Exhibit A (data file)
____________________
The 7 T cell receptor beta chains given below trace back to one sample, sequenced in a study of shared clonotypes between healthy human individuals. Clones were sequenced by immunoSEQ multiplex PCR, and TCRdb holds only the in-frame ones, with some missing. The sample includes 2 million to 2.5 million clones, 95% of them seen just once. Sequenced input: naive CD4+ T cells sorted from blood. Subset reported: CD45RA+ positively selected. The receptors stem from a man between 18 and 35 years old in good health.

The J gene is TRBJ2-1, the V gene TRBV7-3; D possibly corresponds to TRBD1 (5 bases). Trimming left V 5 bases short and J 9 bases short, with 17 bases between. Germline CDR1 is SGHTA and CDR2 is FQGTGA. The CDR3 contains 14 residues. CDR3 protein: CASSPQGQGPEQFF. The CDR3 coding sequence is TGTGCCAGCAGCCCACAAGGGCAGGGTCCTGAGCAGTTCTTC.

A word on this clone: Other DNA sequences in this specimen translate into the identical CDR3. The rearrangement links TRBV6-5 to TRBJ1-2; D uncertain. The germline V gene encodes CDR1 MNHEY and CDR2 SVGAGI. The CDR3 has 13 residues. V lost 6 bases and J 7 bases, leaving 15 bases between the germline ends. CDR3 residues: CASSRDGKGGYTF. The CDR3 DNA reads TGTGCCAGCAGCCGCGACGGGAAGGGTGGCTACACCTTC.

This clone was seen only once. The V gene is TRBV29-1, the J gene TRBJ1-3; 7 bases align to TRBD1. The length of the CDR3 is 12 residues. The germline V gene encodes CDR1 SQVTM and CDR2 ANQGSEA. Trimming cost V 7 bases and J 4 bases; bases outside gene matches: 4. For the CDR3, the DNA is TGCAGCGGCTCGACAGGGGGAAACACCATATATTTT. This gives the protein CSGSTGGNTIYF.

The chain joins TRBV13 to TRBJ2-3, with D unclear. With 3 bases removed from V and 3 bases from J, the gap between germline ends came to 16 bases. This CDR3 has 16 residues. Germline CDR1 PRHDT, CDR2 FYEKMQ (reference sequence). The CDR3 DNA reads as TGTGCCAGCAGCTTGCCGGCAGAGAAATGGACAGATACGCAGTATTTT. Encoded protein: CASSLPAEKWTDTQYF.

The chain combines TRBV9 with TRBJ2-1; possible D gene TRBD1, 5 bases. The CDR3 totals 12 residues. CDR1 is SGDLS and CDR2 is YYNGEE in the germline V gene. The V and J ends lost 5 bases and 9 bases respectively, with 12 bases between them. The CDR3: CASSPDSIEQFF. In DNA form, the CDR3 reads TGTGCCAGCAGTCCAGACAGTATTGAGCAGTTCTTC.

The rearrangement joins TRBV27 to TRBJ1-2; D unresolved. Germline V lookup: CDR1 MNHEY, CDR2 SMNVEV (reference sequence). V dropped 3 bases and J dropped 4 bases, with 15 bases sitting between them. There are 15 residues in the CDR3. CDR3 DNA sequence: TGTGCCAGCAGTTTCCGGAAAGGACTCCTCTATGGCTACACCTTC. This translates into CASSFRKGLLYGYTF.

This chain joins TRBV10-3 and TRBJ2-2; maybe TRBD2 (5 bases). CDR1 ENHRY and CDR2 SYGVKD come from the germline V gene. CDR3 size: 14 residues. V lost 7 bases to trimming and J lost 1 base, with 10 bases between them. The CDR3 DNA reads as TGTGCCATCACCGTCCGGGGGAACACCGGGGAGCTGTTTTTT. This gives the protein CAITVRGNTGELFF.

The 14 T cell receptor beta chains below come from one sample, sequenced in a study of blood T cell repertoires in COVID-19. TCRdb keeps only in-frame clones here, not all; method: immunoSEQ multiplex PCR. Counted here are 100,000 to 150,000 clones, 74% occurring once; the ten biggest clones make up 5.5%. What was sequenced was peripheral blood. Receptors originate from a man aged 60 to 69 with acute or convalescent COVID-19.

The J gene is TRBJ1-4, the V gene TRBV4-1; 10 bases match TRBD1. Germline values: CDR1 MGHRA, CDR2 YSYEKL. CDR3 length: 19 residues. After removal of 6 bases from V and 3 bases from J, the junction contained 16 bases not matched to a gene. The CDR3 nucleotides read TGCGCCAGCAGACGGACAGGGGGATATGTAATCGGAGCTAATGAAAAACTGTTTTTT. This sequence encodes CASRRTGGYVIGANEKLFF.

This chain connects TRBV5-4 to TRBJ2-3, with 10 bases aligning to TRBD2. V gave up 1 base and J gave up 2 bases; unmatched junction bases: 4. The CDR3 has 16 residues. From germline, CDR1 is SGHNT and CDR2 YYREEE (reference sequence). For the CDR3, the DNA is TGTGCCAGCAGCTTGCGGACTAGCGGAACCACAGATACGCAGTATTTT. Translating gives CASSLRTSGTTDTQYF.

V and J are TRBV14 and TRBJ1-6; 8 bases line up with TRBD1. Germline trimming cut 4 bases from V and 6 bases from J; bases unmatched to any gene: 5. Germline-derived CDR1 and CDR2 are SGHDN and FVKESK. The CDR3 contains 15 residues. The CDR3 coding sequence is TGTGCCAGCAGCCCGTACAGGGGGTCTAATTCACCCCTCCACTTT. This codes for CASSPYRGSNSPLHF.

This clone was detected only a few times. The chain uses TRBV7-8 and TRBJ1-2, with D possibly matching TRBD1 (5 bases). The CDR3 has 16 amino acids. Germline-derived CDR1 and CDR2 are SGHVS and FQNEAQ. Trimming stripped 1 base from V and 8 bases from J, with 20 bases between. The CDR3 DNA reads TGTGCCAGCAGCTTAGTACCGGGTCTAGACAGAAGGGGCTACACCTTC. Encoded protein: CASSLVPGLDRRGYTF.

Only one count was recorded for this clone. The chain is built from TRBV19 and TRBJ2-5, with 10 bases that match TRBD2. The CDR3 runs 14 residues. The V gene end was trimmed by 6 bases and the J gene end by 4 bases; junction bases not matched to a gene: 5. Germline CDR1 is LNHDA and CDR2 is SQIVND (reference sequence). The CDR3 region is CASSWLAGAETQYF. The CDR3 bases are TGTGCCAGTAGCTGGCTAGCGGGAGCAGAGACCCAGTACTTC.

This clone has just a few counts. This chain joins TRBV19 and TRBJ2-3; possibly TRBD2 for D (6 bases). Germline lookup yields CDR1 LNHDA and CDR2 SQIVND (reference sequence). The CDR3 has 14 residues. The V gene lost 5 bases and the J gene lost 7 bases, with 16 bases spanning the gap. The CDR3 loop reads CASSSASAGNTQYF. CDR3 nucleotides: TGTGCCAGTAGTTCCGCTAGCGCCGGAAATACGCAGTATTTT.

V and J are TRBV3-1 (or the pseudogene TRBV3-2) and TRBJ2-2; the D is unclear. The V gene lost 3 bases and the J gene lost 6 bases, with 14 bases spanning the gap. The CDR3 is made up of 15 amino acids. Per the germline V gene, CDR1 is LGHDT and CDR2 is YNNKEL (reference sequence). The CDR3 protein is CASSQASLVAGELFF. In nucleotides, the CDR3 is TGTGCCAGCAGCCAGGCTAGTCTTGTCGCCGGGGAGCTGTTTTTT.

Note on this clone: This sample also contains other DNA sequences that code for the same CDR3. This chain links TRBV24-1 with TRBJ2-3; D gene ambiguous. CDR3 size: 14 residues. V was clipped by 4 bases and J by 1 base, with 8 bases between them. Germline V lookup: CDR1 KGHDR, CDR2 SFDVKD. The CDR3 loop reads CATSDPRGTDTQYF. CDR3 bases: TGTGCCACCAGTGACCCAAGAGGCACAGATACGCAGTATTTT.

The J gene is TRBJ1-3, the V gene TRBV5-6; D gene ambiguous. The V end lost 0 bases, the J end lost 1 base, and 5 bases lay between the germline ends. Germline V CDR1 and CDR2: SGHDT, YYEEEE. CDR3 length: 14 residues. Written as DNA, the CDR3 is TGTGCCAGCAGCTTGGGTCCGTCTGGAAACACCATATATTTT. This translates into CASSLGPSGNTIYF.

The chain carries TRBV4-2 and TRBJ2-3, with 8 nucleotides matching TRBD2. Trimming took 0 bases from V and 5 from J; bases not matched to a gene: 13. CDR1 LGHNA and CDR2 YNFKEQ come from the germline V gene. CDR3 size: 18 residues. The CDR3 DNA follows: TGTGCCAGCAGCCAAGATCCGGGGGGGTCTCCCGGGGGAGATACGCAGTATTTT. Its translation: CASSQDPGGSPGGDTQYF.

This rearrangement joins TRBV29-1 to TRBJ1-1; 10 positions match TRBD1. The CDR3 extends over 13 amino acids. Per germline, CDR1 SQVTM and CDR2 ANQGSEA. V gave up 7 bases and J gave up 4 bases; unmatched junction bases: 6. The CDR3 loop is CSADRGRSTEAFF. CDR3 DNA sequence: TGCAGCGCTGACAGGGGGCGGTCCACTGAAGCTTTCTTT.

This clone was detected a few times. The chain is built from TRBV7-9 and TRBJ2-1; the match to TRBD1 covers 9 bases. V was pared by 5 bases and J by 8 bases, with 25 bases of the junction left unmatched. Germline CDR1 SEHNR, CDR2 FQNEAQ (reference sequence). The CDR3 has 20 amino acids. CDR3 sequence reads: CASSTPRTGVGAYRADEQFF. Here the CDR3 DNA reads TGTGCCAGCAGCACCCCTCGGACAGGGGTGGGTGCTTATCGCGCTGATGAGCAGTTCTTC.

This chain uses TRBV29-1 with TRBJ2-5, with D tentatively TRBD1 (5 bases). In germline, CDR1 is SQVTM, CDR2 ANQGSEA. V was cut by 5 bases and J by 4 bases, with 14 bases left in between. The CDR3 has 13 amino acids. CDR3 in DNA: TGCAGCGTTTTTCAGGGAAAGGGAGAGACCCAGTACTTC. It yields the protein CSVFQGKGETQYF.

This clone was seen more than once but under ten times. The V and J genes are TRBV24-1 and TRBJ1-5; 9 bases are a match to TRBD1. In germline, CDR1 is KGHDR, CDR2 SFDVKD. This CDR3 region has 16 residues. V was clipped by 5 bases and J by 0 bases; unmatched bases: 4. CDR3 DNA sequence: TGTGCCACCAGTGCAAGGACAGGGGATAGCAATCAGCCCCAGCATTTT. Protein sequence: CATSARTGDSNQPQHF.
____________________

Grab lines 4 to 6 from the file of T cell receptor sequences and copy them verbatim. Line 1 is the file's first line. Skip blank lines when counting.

This clone was seen only once. The V gene is TRBV29-1, the J gene TRBJ1-3; 7 bases align to TRBD1. The length of the CDR3 is 12 residues. The germline V gene encodes CDR1 SQVTM and CDR2 ANQGSEA. Trimming cost V 7 bases and J 4 bases; bases outside gene matches: 4. For the CDR3, the DNA is TGCAGCGGCTCGACAGGGGGAAACACCATATATTTT. This gives the protein CSGSTGGNTIYF.

The chain joins TRBV13 to TRBJ2-3, with D unclear. With 3 bases removed from V and 3 bases from J, the gap between germline ends came to 16 bases. This CDR3 has 16 residues. Germline CDR1 PRHDT, CDR2 FYEKMQ (reference sequence). The CDR3 DNA reads as TGTGCCAGCAGCTTGCCGGCAGAGAAATGGACAGATACGCAGTATTTT. Encoded protein: CASSLPAEKWTDTQYF.

The chain combines TRBV9 with TRBJ2-1; possible D gene TRBD1, 5 bases. The CDR3 totals 12 residues. CDR1 is SGDLS and CDR2 is YYNGEE in the germline V gene. The V and J ends lost 5 bases and 9 bases respectively, with 12 bases between them. The CDR3: CASSPDSIEQFF. In DNA form, the CDR3 reads TGTGCCAGCAGTCCAGACAGTATTGAGCAGTTCTTC.